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y separately published work icon Between Stations selected work   autobiography   essay   travel  
Issue Details: First known date: 2009... 2009 Between Stations
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AbstractHistoryArchive Description

'Between Stations is a collection of personal essays exploring notions of home and belonging, and where they may lie for a migrant writer, shuttling between the stations of the old and adopted country, the past and present, the memory and the imagination.

'The essays attempt to recover a vanished Singapore and reconcile with the lost landscapes of a childhood and the ghost of a distant father, as they follow the narrator through a year of international wandering, en route to relocation in the new world of Australia.' (From the publisher's website.)

Notes

  • Dedication: To my family, Wah Fong, Yen and Patrick
  • A selection of interrelated stories.

Affiliation Notes

  • Associated with the AustLit subset Australian Literary Responses to 'Asia' as the work contains Singaporean characters.

Contents

* Contents derived from the Artarmon, North Sydney - Lane Cove area, Sydney Northern Suburbs, Sydney, New South Wales,:Giramondo Publishing , 2009 version. Please note that other versions/publications may contain different contents. See the Publication Details.
Place of Many Winds, Kim Cheng Boey , 2009 single work essay

Publication Details of Only Known VersionEarliest 2 Known Versions of

Works about this Work

Heriot's Ithaka : Soul, Country and the Possibility of Home in To The Islands Bernadette Brennan , 2014 single work criticism
— Appears in: JASAL , vol. 14 no. 3 2014;
'The final line of Randolph Stow's To the Islands - " 'My soul', he whispered, over the sea-surge, 'my should is a strange country'" - has perplexed and fascinated readers and critics for five decades. In 1975 Leonie Kramer found Stow's final sentence to be misplaced: ‘It belongs – if indeed it belongs at all – not at the end of a novel of this kind, but near the beginning'. At a time when interest in Stow and his work is again on the ascendency, this paper investigates what Heriot might have appreciated his soul to be, before arguing that he could not have spoken those resonant words until the very moment when he is blinded by illumination atop the coastal cliff. Heriot walks into homelessness in a quest for home. Like Cavafy's ideal voyager his journey is long and hard, and only once he discovers his soul can he appreciate he has no home. Only then can he understand the true meaning of the islands.' (Publication abstract)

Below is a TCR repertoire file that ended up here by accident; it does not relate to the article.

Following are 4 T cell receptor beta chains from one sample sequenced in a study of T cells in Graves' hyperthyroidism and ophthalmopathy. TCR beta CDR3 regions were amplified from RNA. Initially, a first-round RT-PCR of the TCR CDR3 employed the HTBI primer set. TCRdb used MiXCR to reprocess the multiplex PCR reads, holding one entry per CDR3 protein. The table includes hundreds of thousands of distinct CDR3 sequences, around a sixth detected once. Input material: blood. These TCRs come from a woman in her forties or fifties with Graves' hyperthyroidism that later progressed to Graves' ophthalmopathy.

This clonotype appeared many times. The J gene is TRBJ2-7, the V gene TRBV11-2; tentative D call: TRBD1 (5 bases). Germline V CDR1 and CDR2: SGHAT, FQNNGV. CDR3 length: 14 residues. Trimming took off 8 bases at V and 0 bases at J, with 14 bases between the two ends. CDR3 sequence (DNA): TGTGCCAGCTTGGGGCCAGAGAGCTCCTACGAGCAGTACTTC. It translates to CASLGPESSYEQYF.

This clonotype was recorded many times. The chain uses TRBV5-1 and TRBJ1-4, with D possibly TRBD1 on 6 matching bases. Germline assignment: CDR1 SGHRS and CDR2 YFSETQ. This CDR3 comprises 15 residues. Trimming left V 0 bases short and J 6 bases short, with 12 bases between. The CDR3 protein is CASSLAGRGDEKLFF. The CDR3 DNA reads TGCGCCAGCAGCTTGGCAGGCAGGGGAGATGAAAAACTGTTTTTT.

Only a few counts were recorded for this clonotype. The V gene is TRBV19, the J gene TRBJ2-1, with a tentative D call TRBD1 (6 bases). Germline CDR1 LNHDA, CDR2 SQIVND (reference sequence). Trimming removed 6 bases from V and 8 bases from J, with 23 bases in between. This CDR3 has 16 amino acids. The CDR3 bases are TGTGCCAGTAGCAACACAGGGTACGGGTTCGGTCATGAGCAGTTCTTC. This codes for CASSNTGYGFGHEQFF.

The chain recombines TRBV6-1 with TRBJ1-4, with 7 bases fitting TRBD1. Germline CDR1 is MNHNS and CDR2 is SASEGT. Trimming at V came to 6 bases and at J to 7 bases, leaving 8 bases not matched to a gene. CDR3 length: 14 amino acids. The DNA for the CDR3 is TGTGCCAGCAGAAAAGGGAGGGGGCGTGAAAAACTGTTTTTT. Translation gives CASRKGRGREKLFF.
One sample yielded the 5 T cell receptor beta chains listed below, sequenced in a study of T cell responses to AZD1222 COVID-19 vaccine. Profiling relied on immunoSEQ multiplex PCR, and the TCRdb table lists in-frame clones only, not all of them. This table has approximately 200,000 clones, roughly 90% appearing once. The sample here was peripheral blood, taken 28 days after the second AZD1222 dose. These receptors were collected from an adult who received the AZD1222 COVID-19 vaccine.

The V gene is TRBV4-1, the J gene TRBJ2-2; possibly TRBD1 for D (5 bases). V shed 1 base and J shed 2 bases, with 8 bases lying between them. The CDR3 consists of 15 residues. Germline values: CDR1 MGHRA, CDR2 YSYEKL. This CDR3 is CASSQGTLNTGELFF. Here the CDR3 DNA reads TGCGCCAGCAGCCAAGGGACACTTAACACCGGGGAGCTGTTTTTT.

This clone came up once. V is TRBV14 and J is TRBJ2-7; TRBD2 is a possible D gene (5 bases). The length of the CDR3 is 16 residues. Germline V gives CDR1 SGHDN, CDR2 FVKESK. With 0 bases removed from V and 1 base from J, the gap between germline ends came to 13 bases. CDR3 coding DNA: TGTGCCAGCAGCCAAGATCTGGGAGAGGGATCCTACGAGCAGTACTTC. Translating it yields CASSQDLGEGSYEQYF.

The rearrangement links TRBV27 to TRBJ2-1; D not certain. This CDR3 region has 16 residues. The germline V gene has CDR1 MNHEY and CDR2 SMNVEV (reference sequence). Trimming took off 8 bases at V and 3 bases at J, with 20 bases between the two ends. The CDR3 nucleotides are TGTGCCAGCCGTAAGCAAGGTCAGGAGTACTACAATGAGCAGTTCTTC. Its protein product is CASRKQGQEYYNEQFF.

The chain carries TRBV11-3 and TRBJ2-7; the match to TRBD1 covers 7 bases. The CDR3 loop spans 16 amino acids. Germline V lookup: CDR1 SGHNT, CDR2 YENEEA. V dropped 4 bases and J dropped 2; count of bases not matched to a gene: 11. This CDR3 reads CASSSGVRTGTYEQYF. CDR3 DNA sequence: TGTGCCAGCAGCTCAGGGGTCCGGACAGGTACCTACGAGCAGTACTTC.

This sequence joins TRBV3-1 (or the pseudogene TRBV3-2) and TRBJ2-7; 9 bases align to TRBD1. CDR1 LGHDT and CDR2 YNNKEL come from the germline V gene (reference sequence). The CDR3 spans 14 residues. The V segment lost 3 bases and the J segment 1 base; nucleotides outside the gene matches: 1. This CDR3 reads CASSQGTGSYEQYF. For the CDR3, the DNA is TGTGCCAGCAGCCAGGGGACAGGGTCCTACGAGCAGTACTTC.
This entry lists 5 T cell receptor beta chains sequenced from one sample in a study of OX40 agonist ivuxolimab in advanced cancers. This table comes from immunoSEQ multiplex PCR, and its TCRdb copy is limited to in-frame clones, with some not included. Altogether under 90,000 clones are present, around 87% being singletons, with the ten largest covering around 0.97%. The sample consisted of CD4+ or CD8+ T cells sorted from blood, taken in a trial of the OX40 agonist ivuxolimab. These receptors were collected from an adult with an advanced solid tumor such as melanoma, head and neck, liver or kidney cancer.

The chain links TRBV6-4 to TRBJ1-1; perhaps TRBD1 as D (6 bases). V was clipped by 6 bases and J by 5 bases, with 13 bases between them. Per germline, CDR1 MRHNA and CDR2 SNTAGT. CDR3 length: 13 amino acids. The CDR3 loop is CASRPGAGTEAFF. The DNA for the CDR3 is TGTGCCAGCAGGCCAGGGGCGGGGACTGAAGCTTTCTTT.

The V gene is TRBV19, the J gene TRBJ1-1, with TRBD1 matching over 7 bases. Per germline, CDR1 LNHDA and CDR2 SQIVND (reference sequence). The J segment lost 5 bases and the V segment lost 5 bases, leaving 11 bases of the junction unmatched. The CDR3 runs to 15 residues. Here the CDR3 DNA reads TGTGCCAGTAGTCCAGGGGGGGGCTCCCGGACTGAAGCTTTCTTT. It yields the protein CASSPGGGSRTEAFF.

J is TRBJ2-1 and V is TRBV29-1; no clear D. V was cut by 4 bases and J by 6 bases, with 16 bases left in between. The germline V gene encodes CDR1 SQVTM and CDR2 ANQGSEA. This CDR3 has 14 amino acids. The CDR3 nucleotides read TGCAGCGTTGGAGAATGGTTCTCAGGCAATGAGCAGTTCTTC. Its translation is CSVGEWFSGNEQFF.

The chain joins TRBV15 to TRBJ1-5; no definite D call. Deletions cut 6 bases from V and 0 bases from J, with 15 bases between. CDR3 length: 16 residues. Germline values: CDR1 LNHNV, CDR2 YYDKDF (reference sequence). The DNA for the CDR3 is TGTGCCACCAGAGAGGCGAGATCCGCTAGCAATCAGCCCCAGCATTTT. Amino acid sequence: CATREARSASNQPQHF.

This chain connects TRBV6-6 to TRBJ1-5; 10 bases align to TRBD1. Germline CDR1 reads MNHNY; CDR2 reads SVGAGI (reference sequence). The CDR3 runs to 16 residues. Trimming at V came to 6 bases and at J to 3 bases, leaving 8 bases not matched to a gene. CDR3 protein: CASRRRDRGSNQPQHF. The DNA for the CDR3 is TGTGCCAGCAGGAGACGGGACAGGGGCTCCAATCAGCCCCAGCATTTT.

Kim Cheng Boey's 'Between Stations': "The Architecture of Memory" Bernadette Brennan , 2014 single work
— Appears in: Life Writing , vol. 11 no. 1 2014; (p. 39-54)
The Latest Word Dominique Wilson , 2010 single work review
— Appears in: Wet Ink , March no. 18 2010; (p. 5354)

— Review of Between Stations Kim Cheng Boey , 2009 selected work autobiography essay
Untitled Jatinder Mann , 2010 single work review
— Appears in: Reviews in Australian Studies , vol. 4 no. 5 2010;

— Review of Between Stations Kim Cheng Boey , 2009 selected work autobiography essay
Nick Terrell Reviews Kim Cheng Boey Nick Terrell , 2010 single work review
— Appears in: Cordite Poetry Review , April no. 32 2010;